Hong Kong’s biggest broadcaster TVB has received a flood of complaints against its new variety show for lampooning the city’s leader and other prominent public figures.
Critics put off by the show said the troubled station should resist relying on “low comedy” in trying to win back lost viewers and advertisers.
The Communications Authority received about 250 complaints after the debut episode of Have a Big Laugh aired on April 11. Most found the show “tasteless” and insulting.
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It was one of TVB’s key initiatives since it appointed comedian Eric Tsang Chi-wai, 67, as deputy general manager in January to salvage its flagging performance.
Another comedian, Wong Cho-lam, 41, joined as chief creative officer to help Tsang develop variety and “infotainment” content.
He was featured in the offending segment of the new show, playing Chief Executive Carrie Lam Cheng Yuet-ngor at a Covid-19 press conference.
Wearing rimless glasses and a wig, Wong impersonated Lam’s facial expressions as he stood at a podium with a placard saying “Cheap Creative Officer”. He was introduced as “Mrs Nam”.
The last line on the placard said “Chief Executive of TVB Special Rubbish Dump Region,” mocking Hong Kong’s official name as a Special Administrative Region.
Appearing alongside him were actors playing University of Hong Kong microbiologist Yuen Kwok-yung and Dr Chuang Shuk-kwan, head of the communicable disease branch of the Centre for Health Protection, who often leads the city’s Covid-19 press conferences.
During a question and answer session in the show, actors playing journalists asked how the officials intended to cope with the pandemic and Wong, as Lam, insisted that they would not close the borders.
Wong’s efforts to mimic the city leader included exaggerating her signature frown, the way she rolls her eyes, stares over her glasses and pauses while speaking in the Legislative Council to take a sip of water.
At the end of their segment, which lasted about 10 minutes, Wong and the two other actors sang together and thanked health officials Yuen and Chuang as well as the city’s medical staff for their efforts in handling the Covid-19 pandemic.
The Chief Executive’s Office did not respond to the Post’s inquiries.
A TVB spokeswoman said the new show was not meant to insult anyone but aimed instead “to use a lighthearted way to tap into hot societal topics and bring joy to the audience”.
As for the part of the show which sparked an outcry, she said: “Through the relevant segment we hoped to pay tribute to all health care workers. We had no intention to express anything derogatory.”
TVB has been grappling with plummeting revenues and viewership in recent years, a situation made worse by the social unrest of 2019 and the pandemic.
In the midst of the anti-government protests, there were calls to boycott TVB advertisers after the broadcaster was accused of being pro-establishment and running biased news reports.
Advertising income plunged by 54 per cent to HK$881 million (US$113.3 million) last year, with a net loss of HK$281 million, compared with net losses of HK$295 million in 2019, and HK$199 million in 2018.
Chinese media mogul Li Ruigang, who owns controlling interests in TVB through his Shanghai-based media conglomerate CMC Inc, told the Post earlier this month that he was dissatisfied with TVB’s performance and a “radical reform” was badly needed.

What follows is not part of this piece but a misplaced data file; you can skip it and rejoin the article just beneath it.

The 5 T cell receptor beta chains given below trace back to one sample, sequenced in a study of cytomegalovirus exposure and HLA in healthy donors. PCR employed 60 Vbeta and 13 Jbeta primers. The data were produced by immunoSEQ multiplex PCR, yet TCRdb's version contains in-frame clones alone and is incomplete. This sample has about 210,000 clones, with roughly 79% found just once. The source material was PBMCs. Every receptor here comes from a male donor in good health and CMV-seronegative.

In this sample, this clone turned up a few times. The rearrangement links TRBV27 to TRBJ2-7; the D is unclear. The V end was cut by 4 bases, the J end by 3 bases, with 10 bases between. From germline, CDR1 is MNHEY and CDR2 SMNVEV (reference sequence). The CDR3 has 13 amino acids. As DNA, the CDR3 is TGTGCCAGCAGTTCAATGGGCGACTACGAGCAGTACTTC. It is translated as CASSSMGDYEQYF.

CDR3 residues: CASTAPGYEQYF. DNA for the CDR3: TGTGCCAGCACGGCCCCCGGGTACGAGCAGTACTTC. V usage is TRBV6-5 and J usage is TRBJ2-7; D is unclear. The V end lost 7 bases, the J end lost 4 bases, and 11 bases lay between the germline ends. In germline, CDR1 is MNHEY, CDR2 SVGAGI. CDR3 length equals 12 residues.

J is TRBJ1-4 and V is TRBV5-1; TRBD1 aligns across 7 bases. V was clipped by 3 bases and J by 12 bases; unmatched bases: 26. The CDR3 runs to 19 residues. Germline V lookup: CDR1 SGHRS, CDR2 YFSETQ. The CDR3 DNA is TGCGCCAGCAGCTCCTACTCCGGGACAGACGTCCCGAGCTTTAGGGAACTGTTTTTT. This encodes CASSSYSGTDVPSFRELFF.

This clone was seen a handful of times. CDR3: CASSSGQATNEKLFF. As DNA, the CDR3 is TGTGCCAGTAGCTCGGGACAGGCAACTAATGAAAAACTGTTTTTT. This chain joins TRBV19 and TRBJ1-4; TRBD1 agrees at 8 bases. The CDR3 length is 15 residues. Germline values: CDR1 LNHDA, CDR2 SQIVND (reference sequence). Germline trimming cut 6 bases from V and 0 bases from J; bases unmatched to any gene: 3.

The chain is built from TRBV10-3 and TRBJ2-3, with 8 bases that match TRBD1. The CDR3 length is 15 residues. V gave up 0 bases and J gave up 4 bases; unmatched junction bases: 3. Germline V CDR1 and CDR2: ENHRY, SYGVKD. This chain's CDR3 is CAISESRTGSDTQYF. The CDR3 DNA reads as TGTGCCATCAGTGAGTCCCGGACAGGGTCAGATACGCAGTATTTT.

‘Cheap jokes, low comedy don’t work’
Commenting on the controversy over Have a Big Laugh, Grace Leung Lai-kuen, a lecturer at Chinese University’s school of journalism and communication, said it no longer worked to use the same old tactics of cheap jokes and low comedy to draw viewers.
“I can’t deny that this show created some noise and attracted a number of eyeballs no matter whether you liked it,” she said. “But this kind of satirical show featuring cheap jokes has been rehashed since the 1980s. These old tactics don’t work any more especially for the younger generation.”
Leung said the wider choice available from online media channels such as Netflix and YouTube meant Hongkongers had high expectations for television programmes and TVB should reinvent itself to deliver creative, quality programmes.
“Nowadays, I doubt whether a 10-year-old kid will be attracted to this type of farcical show,” she said.
She noted that even TVB’s rival ViuTV, launched in 2016, had been building up its audience with popular productions such as the variety show King Maker.
Veteran marketing consultant Vincent Tsui said the recent changes at TVB might have yet to wow advertisers as the new show was similar to its old staples of having actors impersonating women and other figures.
From his observations of social media, he said, young people “do not really buy” a programme in which someone like Wong plays the city leader for laughs.
He said some of his clients were still concerned about the calls to boycott TVB, but added that the station was still an effective choice for companies targeting older people including housewives.
Among young people who do not watch TVB any more, dancer and actor Godric Leung Man-yin, 26, said that when he wanted to break into the entertainment industry, he entered ViuTV’s talent competition show in 2019.
Although he did not win, it led him to various dancing gigs and he built up a fan base on social media, with 8,000 followers on Instagram.
Television audiences were no longer the most important thing for his career development, he said, pointing out that some fresh talent from ViuTV have more social media followers than TVB’s budding artists.
“It’s the buzz you create that matters,” he said, adding that young stars want recognition on social media and online forums as well.